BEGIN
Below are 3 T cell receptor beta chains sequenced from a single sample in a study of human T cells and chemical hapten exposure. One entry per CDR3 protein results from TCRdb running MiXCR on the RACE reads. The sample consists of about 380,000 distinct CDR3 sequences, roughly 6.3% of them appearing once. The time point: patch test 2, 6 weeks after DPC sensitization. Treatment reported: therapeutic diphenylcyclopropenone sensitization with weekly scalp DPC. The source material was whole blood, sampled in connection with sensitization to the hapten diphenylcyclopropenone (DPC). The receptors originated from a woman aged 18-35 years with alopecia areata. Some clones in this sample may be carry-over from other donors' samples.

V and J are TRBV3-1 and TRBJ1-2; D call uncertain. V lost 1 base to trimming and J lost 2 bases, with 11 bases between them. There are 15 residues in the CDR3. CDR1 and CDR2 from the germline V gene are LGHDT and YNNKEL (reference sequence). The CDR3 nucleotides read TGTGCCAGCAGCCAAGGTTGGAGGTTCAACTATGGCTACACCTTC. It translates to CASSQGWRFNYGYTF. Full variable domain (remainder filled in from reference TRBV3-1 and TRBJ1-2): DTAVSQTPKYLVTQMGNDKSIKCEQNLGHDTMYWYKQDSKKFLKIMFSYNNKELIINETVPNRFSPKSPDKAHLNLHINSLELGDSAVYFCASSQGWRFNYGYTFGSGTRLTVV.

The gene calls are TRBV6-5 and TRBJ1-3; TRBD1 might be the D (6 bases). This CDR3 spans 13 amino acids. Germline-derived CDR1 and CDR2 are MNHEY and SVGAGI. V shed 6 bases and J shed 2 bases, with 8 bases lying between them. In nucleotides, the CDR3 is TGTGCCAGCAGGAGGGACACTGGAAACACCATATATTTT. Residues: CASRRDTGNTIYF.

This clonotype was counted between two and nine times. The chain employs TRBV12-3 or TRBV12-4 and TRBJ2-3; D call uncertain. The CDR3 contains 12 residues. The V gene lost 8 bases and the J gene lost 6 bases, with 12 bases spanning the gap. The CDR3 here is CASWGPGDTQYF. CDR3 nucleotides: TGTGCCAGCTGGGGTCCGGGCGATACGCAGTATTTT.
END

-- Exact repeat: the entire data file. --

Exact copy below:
Below are 3 T cell receptor beta chains sequenced from a single sample in a study of human T cells and chemical hapten exposure. One entry per CDR3 protein results from TCRdb running MiXCR on the RACE reads. The sample consists of about 380,000 distinct CDR3 sequences, roughly 6.3% of them appearing once. The time point: patch test 2, 6 weeks after DPC sensitization. Treatment reported: therapeutic diphenylcyclopropenone sensitization with weekly scalp DPC. The source material was whole blood, sampled in connection with sensitization to the hapten diphenylcyclopropenone (DPC). The receptors originated from a woman aged 18-35 years with alopecia areata. Some clones in this sample may be carry-over from other donors' samples.

V and J are TRBV3-1 and TRBJ1-2; D call uncertain. V lost 1 base to trimming and J lost 2 bases, with 11 bases between them. There are 15 residues in the CDR3. CDR1 and CDR2 from the germline V gene are LGHDT and YNNKEL (reference sequence). The CDR3 nucleotides read TGTGCCAGCAGCCAAGGTTGGAGGTTCAACTATGGCTACACCTTC. It translates to CASSQGWRFNYGYTF. Full variable domain (remainder filled in from reference TRBV3-1 and TRBJ1-2): DTAVSQTPKYLVTQMGNDKSIKCEQNLGHDTMYWYKQDSKKFLKIMFSYNNKELIINETVPNRFSPKSPDKAHLNLHINSLELGDSAVYFCASSQGWRFNYGYTFGSGTRLTVV.

The gene calls are TRBV6-5 and TRBJ1-3; TRBD1 might be the D (6 bases). This CDR3 spans 13 amino acids. Germline-derived CDR1 and CDR2 are MNHEY and SVGAGI. V shed 6 bases and J shed 2 bases, with 8 bases lying between them. In nucleotides, the CDR3 is TGTGCCAGCAGGAGGGACACTGGAAACACCATATATTTT. Residues: CASRRDTGNTIYF.

This clonotype was counted between two and nine times. The chain employs TRBV12-3 or TRBV12-4 and TRBJ2-3; D call uncertain. The CDR3 contains 12 residues. The V gene lost 8 bases and the J gene lost 6 bases, with 12 bases spanning the gap. The CDR3 here is CASWGPGDTQYF. CDR3 nucleotides: TGTGCCAGCTGGGGTCCGGGCGATACGCAGTATTTT.